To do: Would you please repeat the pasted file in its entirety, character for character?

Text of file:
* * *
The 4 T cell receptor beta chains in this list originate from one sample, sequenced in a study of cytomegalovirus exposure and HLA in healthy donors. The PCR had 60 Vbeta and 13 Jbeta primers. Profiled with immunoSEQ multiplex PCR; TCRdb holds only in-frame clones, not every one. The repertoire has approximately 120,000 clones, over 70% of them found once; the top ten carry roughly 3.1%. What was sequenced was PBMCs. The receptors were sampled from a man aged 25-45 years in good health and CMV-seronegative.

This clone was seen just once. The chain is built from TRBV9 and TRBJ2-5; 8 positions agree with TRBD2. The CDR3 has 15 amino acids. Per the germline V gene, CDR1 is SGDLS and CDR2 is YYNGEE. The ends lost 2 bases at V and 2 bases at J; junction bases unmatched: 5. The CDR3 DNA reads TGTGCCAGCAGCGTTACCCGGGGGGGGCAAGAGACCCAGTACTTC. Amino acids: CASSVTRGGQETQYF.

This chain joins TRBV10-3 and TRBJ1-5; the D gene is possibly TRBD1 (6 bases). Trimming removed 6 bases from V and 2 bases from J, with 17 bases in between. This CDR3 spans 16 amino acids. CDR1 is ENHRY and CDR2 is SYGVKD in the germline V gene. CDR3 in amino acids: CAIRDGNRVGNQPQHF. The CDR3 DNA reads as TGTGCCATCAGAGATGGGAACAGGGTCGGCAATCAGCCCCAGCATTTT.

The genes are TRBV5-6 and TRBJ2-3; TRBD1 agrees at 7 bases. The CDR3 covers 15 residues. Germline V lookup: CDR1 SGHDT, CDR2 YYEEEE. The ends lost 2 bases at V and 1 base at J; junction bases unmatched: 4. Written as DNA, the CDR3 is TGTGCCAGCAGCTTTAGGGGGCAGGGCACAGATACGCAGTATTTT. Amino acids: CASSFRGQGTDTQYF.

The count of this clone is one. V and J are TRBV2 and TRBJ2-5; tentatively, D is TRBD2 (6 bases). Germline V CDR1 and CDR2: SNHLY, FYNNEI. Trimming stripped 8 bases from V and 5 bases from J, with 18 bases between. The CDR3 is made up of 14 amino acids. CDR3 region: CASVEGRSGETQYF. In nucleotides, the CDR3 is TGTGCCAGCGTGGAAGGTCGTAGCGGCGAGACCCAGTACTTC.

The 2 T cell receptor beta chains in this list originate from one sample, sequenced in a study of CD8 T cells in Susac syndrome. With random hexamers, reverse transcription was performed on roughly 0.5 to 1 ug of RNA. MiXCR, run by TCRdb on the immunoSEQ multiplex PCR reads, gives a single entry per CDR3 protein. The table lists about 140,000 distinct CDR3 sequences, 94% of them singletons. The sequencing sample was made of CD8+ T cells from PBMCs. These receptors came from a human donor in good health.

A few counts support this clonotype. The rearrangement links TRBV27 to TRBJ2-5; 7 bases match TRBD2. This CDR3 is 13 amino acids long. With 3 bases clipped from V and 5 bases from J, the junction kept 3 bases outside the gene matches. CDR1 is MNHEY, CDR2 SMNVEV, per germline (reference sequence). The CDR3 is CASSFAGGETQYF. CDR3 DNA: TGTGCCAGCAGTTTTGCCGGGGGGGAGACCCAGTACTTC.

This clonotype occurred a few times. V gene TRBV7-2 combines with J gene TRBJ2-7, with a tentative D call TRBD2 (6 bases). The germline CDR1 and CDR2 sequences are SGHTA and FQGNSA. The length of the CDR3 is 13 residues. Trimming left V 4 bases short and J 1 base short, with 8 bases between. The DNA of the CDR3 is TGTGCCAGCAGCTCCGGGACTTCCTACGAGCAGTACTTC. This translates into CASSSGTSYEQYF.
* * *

The 4 T cell receptor beta chains in this list originate from one sample, sequenced in a study of cytomegalovirus exposure and HLA in healthy donors. The PCR had 60 Vbeta and 13 Jbeta primers. Profiled with immunoSEQ multiplex PCR; TCRdb holds only in-frame clones, not every one. The repertoire has approximately 120,000 clones, over 70% of them found once; the top ten carry roughly 3.1%. What was sequenced was PBMCs. The receptors were sampled from a man aged 25-45 years in good health and CMV-seronegative.

This clone was seen just once. The chain is built from TRBV9 and TRBJ2-5; 8 positions agree with TRBD2. The CDR3 has 15 amino acids. Per the germline V gene, CDR1 is SGDLS and CDR2 is YYNGEE. The ends lost 2 bases at V and 2 bases at J; junction bases unmatched: 5. The CDR3 DNA reads TGTGCCAGCAGCGTTACCCGGGGGGGGCAAGAGACCCAGTACTTC. Amino acids: CASSVTRGGQETQYF.

This chain joins TRBV10-3 and TRBJ1-5; the D gene is possibly TRBD1 (6 bases). Trimming removed 6 bases from V and 2 bases from J, with 17 bases in between. This CDR3 spans 16 amino acids. CDR1 is ENHRY and CDR2 is SYGVKD in the germline V gene. CDR3 in amino acids: CAIRDGNRVGNQPQHF. The CDR3 DNA reads as TGTGCCATCAGAGATGGGAACAGGGTCGGCAATCAGCCCCAGCATTTT.

The genes are TRBV5-6 and TRBJ2-3; TRBD1 agrees at 7 bases. The CDR3 covers 15 residues. Germline V lookup: CDR1 SGHDT, CDR2 YYEEEE. The ends lost 2 bases at V and 1 base at J; junction bases unmatched: 4. Written as DNA, the CDR3 is TGTGCCAGCAGCTTTAGGGGGCAGGGCACAGATACGCAGTATTTT. Amino acids: CASSFRGQGTDTQYF.

The count of this clone is one. V and J are TRBV2 and TRBJ2-5; tentatively, D is TRBD2 (6 bases). Germline V CDR1 and CDR2: SNHLY, FYNNEI. Trimming stripped 8 bases from V and 5 bases from J, with 18 bases between. The CDR3 is made up of 14 amino acids. CDR3 region: CASVEGRSGETQYF. In nucleotides, the CDR3 is TGTGCCAGCGTGGAAGGTCGTAGCGGCGAGACCCAGTACTTC.

The 2 T cell receptor beta chains in this list originate from one sample, sequenced in a study of CD8 T cells in Susac syndrome. With random hexamers, reverse transcription was performed on roughly 0.5 to 1 ug of RNA. MiXCR, run by TCRdb on the immunoSEQ multiplex PCR reads, gives a single entry per CDR3 protein. The table lists about 140,000 distinct CDR3 sequences, 94% of them singletons. The sequencing sample was made of CD8+ T cells from PBMCs. These receptors came from a human donor in good health.

A few counts support this clonotype. The rearrangement links TRBV27 to TRBJ2-5; 7 bases match TRBD2. This CDR3 is 13 amino acids long. With 3 bases clipped from V and 5 bases from J, the junction kept 3 bases outside the gene matches. CDR1 is MNHEY, CDR2 SMNVEV, per germline (reference sequence). The CDR3 is CASSFAGGETQYF. CDR3 DNA: TGTGCCAGCAGTTTTGCCGGGGGGGAGACCCAGTACTTC.

This clonotype occurred a few times. V gene TRBV7-2 combines with J gene TRBJ2-7, with a tentative D call TRBD2 (6 bases). The germline CDR1 and CDR2 sequences are SGHTA and FQGNSA. The length of the CDR3 is 13 residues. Trimming left V 4 bases short and J 1 base short, with 8 bases between. The DNA of the CDR3 is TGTGCCAGCAGCTCCGGGACTTCCTACGAGCAGTACTTC. This translates into CASSSGTSYEQYF.